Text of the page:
Sen. Loeffler defends against claims of insider trading, says she has ‘no say’ on stock portfolio

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  • Sen. Loeffler defends against claims of insider trading, says she has ‘no say’ on stock portfolio

By Charles Creitz

Sen. Kelly Loeffler insists that she has no say in financial transactions for her stock portfolio.
I trust the professionals who manage my portfolio, says Georgia Senator Kelly Loeffler.

Tucker Carlson grilled Sen. Kelly Loeffler, R-Ga., on Friday after allegations of insider trading-like behavior were lodged against her and three other U.S. senators.

Citizens for Responsibility and Ethics in Washington (CREW) has claimed that Loeffler “attended a [Jan. 24] briefing on the [coronavirus] situation as a member of the Senate HELP [Health, Education, Labor and Pensions] Committee.

“That same day, she and her husband made the first of dozens of stock sales executed between then and February 14, worth up to $3.1 million. She also purchased several stocks during this period, including Citrix, which produces teleworking software and could have been impacted by the coronavirus outbreak.”

Loeffler’s husband is Jeffrey Sprecher, the chairman of the New York Stock Exchange (NYSE).

Carlson said that Loeffler and Sen. Richard Burr, R-N.C. must be able to better explain their actions, claiming that Burr “liquidat[ed] his portfolio and l[ied] to the public.”

Loeffler told Carlson on Friday that her financial advisers make stock buying and selling decisions in her portfolio.

“I’m informed only after those trades are made and I have nothing in terms of a say on what buys and sells are executed and what the timing is. I’m only advised after it happens — almost concurrent with the public reporting that we do here,” she said.

Loeffler, who was appointed to the Senate in December by Georgia Gov. Brian Kemp and sworn in this past January, told Carlson that she spent the lead-up to her swearing-in making sure she was in compliance with Federal Election Commission requirements, as well as the Stop Trading On Congressional Knowledge Act of 2012, which governs her alleged activity.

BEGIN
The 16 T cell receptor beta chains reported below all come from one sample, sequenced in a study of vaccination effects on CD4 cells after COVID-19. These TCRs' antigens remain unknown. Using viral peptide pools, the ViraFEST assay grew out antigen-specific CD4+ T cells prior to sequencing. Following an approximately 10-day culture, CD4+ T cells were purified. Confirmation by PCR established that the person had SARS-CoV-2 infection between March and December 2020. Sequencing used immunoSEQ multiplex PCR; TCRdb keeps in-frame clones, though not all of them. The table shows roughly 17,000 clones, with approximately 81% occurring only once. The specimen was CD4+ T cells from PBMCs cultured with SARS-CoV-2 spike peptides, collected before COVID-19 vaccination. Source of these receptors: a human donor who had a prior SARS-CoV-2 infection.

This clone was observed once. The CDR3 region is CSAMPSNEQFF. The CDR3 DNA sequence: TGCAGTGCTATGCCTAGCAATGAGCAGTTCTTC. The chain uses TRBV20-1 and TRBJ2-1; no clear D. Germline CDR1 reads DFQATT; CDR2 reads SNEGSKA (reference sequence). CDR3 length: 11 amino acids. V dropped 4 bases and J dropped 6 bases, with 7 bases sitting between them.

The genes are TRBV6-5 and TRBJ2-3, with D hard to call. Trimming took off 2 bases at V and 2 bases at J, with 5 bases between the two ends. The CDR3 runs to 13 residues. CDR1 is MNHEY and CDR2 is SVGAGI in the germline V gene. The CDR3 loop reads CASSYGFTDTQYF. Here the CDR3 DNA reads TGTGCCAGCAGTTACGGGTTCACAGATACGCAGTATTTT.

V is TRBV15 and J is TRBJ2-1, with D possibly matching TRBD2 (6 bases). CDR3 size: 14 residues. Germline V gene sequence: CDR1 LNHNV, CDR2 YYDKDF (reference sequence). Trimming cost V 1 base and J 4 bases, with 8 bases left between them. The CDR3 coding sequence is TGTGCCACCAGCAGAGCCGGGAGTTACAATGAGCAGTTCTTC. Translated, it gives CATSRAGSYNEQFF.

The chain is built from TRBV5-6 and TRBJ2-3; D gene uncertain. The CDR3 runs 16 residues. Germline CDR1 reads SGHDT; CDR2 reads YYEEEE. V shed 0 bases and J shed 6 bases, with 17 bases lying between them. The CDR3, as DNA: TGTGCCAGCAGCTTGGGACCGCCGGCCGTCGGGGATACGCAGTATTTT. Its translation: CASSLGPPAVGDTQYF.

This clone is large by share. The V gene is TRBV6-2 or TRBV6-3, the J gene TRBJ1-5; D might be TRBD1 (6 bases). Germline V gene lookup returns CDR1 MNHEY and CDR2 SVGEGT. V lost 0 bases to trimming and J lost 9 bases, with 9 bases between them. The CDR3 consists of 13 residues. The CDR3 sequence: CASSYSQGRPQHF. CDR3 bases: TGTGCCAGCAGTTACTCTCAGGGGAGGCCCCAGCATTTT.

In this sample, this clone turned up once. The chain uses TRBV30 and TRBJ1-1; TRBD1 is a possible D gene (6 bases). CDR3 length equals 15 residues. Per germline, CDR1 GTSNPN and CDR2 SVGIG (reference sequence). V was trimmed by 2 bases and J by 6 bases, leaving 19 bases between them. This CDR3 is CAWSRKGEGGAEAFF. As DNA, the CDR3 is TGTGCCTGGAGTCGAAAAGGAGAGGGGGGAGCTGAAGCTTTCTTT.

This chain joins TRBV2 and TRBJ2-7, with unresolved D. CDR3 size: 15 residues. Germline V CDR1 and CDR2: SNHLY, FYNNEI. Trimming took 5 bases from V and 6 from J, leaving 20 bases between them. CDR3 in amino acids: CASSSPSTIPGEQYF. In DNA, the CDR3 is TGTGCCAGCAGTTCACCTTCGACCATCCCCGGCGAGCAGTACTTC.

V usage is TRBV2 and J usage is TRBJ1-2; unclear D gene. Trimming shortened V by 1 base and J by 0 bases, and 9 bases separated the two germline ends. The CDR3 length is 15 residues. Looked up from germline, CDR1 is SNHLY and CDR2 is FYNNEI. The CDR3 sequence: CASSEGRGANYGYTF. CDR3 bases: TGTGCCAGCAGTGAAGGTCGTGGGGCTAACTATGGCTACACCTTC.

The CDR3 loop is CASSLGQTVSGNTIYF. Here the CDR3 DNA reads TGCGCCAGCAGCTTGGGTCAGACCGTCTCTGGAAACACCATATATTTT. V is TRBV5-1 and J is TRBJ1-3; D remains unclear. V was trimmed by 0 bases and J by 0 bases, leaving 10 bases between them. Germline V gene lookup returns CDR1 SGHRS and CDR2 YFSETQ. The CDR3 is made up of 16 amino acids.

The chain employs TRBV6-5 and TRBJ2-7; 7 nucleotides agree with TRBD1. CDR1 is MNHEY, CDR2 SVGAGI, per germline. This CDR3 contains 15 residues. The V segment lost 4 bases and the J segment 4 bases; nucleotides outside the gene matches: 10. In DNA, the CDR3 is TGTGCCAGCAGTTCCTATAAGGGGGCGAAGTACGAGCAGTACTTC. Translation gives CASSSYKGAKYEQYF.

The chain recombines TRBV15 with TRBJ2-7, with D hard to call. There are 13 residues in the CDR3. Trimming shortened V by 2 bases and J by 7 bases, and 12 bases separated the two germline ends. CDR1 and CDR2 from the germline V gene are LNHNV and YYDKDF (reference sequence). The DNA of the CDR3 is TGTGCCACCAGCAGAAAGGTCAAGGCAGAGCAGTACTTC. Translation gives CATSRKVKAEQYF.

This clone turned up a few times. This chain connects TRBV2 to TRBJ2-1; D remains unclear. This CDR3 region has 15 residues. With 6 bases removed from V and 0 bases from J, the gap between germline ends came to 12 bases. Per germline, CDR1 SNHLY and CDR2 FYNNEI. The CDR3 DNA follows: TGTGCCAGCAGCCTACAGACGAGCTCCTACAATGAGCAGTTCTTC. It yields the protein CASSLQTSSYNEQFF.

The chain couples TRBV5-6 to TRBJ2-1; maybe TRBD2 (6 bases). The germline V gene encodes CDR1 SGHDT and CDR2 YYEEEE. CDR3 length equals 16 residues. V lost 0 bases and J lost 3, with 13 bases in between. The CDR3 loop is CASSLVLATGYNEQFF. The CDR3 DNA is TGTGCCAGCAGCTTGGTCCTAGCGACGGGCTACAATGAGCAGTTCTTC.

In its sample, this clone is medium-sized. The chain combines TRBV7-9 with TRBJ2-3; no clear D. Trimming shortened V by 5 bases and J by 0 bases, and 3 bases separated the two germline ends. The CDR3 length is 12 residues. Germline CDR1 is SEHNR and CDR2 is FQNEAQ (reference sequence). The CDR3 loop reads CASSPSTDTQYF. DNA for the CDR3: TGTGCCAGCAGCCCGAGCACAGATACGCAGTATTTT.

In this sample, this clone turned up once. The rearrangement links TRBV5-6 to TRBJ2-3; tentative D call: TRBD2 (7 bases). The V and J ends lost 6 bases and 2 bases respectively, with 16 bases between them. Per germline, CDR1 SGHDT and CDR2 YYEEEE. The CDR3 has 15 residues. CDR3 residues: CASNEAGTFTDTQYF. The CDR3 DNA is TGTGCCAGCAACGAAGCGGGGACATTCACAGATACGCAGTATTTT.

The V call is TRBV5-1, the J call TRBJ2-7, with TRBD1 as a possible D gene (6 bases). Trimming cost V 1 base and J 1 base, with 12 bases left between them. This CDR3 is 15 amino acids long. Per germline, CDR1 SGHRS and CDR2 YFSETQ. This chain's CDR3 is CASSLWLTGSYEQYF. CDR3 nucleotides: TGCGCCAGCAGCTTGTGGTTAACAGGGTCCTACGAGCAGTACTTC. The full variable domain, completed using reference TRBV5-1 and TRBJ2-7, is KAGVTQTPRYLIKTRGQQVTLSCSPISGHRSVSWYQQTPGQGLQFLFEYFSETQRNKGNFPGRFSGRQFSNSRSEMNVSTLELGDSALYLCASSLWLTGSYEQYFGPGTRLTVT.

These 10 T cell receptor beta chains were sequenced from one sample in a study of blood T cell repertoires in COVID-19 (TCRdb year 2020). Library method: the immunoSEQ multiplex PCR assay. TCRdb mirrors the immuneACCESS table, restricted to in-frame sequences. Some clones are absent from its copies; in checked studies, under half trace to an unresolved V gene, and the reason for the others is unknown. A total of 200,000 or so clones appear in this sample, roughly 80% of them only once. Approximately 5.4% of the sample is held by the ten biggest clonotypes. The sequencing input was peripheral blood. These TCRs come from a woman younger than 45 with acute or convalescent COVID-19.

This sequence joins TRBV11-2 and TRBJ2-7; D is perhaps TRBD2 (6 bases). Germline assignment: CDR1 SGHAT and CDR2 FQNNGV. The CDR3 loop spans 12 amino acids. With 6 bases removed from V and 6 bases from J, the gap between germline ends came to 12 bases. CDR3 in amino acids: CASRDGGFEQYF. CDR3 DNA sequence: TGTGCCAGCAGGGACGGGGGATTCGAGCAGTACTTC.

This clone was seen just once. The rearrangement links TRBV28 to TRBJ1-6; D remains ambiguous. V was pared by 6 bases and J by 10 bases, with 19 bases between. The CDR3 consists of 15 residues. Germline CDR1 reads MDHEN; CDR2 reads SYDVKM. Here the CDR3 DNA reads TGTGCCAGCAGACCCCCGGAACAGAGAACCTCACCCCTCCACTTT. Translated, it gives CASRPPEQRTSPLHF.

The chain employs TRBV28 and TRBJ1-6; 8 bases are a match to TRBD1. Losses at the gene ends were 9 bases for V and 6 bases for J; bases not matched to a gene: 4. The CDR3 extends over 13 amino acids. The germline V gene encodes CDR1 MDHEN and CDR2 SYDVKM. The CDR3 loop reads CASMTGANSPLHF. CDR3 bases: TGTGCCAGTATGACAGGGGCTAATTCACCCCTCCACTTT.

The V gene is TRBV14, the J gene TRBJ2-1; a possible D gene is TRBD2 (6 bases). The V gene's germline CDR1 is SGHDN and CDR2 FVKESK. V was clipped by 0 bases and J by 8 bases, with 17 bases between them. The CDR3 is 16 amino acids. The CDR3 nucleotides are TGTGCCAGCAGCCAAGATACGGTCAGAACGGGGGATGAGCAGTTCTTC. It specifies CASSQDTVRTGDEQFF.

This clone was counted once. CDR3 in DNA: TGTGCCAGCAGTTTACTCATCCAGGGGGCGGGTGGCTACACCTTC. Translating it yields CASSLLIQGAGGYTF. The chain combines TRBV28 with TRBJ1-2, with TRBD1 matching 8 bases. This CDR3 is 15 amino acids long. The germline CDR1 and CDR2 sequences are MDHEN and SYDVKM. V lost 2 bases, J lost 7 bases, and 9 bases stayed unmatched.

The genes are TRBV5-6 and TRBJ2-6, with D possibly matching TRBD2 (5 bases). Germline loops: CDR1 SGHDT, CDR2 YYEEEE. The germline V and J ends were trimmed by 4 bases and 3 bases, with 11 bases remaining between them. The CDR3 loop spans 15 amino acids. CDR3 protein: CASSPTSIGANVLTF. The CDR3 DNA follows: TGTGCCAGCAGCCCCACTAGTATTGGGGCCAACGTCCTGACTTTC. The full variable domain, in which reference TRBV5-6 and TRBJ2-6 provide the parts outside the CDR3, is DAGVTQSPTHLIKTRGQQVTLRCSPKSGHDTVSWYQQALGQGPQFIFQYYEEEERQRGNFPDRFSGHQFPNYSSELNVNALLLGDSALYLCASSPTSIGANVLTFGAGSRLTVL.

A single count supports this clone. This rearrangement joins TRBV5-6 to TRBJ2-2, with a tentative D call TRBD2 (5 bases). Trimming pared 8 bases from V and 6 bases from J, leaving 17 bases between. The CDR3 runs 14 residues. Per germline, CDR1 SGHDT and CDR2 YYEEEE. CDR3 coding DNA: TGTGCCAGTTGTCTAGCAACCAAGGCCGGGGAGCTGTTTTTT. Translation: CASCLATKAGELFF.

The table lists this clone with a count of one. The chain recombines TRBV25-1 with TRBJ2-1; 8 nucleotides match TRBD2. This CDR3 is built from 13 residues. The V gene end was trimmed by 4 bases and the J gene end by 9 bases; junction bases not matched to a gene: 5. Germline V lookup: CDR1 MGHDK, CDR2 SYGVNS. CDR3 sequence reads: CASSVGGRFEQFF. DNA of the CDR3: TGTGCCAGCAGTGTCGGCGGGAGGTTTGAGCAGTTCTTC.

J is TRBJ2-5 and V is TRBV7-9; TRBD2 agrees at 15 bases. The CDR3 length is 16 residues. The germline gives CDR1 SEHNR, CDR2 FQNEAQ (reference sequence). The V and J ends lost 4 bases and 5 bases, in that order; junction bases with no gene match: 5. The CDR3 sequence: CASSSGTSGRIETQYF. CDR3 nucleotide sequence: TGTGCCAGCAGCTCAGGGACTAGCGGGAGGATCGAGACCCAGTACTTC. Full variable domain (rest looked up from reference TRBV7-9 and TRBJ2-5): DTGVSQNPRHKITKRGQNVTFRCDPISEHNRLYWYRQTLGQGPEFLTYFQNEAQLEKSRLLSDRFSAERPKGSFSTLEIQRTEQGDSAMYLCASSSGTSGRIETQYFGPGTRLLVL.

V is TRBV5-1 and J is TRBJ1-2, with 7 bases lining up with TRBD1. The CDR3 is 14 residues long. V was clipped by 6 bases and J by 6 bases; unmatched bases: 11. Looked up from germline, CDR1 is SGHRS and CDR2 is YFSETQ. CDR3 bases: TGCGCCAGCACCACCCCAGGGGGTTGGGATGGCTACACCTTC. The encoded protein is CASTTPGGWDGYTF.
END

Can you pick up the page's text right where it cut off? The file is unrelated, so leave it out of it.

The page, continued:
“I decided I was going to maintain the same posture that I had in the financial services industry,” Loeffler said, “which was to have a third-party person and a set of advisers that were fully charged and able to make these transactions on my own [so] that I did not have to be involved in any of the decision-making around these financial transactions.”

She said that practice in the private sector is successful in staving off insider trading allegations and is a way to protect herself from having to rationalize trading activity months after a transaction.

Carlson asked if the specifics on the trades in question “tripped any bells” for her — as one was an investment in a company that specializes in tele-working capabilities, and the sales were related to sectors that have seen a downturn since the virus epidemic began.

“I trust the professionals that manage the portfolio,” she responded. “I don’t get involved and I don’t have a say — I don’t want to have a say — I want to focus on my work for Georgians.”

The host also pressed Loeffler about a video she posted on Twitter March 10, weeks after the shares were sold, in which she stated: “the consumer is strong, the economy is strong [and] jobs are growing.”

“I’m just wondering about the broader question of assuring the public that the economy’s fine and coronavirus can be managed,” Carlson said. “When, of course, given your position you know that’s not true.”

Fox News’ Tyler Olson contributed to this report.

Read the original story on Foxnews.com.